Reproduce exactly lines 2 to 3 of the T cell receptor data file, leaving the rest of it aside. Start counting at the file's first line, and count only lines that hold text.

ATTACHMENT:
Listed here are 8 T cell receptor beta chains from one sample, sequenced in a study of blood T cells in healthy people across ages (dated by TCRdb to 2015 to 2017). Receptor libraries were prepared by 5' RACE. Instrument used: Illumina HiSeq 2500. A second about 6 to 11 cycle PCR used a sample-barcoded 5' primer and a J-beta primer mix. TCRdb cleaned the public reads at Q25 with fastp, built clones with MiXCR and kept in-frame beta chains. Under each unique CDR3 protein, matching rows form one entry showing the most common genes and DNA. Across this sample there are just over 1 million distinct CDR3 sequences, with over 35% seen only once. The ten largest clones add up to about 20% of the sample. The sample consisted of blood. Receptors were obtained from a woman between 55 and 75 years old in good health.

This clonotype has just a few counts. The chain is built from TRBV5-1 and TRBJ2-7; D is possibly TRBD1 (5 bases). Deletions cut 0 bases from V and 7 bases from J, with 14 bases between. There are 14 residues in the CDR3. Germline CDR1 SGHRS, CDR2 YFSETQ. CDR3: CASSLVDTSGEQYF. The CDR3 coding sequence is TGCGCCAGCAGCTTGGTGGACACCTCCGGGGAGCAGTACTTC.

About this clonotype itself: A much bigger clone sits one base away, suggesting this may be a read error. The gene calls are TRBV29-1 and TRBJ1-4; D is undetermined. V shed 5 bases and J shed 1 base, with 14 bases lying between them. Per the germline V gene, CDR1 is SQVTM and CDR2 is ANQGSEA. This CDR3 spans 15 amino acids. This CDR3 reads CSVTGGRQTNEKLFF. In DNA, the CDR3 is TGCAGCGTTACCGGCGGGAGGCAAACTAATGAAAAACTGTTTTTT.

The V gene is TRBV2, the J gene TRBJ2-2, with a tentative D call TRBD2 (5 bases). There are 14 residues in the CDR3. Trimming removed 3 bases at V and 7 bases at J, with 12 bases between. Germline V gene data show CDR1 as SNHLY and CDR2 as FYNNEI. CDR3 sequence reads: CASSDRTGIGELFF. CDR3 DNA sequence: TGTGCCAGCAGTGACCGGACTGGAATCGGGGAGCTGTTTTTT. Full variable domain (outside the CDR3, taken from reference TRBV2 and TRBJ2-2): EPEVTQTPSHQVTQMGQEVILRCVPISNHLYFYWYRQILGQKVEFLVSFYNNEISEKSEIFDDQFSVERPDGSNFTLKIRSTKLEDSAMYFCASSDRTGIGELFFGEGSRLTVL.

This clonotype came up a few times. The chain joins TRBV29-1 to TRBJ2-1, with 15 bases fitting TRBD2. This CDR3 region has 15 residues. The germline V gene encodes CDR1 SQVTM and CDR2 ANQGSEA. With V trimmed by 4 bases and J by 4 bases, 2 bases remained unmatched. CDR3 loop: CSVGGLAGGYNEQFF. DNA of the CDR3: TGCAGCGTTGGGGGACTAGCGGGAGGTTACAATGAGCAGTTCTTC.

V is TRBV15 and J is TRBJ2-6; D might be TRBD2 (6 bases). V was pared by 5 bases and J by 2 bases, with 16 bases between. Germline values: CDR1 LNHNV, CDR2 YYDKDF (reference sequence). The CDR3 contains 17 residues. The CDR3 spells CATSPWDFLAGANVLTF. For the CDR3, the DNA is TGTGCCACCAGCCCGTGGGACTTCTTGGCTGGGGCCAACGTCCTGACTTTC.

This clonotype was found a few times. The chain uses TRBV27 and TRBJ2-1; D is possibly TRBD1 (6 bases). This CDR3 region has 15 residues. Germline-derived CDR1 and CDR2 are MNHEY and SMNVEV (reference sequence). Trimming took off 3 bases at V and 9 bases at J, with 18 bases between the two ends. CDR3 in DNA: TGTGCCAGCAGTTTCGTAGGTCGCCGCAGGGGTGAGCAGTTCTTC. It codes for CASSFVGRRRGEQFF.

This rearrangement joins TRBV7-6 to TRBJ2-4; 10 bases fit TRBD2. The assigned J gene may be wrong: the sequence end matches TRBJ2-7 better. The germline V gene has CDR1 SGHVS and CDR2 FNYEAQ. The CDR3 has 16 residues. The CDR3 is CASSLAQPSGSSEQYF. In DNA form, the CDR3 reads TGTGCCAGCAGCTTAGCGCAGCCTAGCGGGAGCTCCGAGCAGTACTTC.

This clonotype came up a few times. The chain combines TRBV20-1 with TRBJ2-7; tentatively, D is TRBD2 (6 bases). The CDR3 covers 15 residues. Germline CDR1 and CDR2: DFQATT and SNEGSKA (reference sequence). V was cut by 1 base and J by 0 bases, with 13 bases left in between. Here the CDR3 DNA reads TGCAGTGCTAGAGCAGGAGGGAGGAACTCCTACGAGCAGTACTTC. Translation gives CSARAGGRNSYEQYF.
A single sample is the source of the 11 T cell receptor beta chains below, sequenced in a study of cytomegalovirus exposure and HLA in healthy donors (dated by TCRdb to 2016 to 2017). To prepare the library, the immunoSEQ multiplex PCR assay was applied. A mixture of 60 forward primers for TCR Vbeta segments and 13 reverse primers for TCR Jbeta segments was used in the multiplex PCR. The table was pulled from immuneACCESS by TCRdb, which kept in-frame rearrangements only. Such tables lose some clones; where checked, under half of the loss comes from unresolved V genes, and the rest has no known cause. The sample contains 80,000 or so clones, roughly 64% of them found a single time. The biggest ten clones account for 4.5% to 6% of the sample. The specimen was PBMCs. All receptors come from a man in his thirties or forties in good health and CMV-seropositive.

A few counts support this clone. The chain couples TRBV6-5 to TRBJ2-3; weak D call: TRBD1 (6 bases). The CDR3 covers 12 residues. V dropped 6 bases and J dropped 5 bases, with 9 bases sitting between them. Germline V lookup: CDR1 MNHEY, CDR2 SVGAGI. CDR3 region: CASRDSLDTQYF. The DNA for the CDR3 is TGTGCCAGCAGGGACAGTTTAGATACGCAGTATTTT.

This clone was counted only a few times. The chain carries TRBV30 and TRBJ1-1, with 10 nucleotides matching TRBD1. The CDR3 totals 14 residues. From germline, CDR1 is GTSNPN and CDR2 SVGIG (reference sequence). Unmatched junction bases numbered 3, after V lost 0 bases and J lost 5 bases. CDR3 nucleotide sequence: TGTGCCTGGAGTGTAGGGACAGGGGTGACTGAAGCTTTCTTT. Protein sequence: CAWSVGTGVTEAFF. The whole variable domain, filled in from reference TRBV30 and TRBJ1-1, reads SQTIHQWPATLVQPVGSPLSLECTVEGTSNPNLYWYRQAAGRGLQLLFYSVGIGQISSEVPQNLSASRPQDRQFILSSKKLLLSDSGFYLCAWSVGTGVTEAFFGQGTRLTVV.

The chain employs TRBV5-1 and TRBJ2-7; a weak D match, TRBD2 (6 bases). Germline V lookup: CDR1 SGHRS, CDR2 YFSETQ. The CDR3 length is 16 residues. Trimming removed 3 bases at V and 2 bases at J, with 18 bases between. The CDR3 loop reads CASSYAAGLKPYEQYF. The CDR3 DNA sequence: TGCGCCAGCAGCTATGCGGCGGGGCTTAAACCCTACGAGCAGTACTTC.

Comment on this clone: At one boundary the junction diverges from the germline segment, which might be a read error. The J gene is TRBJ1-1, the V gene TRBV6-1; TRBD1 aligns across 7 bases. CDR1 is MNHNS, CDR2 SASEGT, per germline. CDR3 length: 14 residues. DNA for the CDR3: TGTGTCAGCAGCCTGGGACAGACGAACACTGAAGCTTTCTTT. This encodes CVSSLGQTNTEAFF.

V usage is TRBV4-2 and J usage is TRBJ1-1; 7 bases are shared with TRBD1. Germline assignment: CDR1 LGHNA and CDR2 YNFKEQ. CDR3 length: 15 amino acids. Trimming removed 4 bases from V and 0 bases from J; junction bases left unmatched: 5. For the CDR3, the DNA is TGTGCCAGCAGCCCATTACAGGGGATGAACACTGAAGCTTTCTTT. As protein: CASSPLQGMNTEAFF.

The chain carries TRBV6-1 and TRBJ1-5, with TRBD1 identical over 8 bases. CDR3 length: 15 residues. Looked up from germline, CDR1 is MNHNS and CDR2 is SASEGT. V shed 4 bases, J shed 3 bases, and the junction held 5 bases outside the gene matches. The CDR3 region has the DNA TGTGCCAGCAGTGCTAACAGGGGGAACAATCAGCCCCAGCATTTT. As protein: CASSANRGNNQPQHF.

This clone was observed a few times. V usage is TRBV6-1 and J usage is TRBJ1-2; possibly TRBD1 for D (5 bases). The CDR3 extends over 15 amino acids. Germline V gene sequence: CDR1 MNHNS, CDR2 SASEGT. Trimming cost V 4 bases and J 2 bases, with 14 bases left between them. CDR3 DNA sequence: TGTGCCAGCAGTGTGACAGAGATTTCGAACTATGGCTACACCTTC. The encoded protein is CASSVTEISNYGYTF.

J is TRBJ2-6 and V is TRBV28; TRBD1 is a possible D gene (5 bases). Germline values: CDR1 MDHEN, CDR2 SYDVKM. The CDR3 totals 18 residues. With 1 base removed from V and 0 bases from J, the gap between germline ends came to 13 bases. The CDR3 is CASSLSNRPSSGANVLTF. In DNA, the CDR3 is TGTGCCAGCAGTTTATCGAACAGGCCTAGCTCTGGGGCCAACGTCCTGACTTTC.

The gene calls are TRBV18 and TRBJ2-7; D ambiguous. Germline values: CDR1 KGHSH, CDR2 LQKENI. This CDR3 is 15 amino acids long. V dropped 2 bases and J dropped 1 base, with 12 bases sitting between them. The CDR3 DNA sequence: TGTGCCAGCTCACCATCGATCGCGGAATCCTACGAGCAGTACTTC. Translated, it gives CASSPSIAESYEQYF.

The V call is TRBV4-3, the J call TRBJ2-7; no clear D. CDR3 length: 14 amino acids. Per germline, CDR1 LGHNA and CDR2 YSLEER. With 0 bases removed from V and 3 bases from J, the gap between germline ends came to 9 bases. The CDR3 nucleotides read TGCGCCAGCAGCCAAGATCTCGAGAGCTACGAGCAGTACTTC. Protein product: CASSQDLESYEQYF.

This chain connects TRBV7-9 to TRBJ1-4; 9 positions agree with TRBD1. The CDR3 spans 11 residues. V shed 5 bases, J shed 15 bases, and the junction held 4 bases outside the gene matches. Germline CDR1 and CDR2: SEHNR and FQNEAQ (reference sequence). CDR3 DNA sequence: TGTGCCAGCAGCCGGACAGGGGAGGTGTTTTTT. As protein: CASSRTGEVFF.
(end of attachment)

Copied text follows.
This clonotype has just a few counts. The chain is built from TRBV5-1 and TRBJ2-7; D is possibly TRBD1 (5 bases). Deletions cut 0 bases from V and 7 bases from J, with 14 bases between. There are 14 residues in the CDR3. Germline CDR1 SGHRS, CDR2 YFSETQ. CDR3: CASSLVDTSGEQYF. The CDR3 coding sequence is TGCGCCAGCAGCTTGGTGGACACCTCCGGGGAGCAGTACTTC.

About this clonotype itself: A much bigger clone sits one base away, suggesting this may be a read error. The gene calls are TRBV29-1 and TRBJ1-4; D is undetermined. V shed 5 bases and J shed 1 base, with 14 bases lying between them. Per the germline V gene, CDR1 is SQVTM and CDR2 is ANQGSEA. This CDR3 spans 15 amino acids. This CDR3 reads CSVTGGRQTNEKLFF. In DNA, the CDR3 is TGCAGCGTTACCGGCGGGAGGCAAACTAATGAAAAACTGTTTTTT.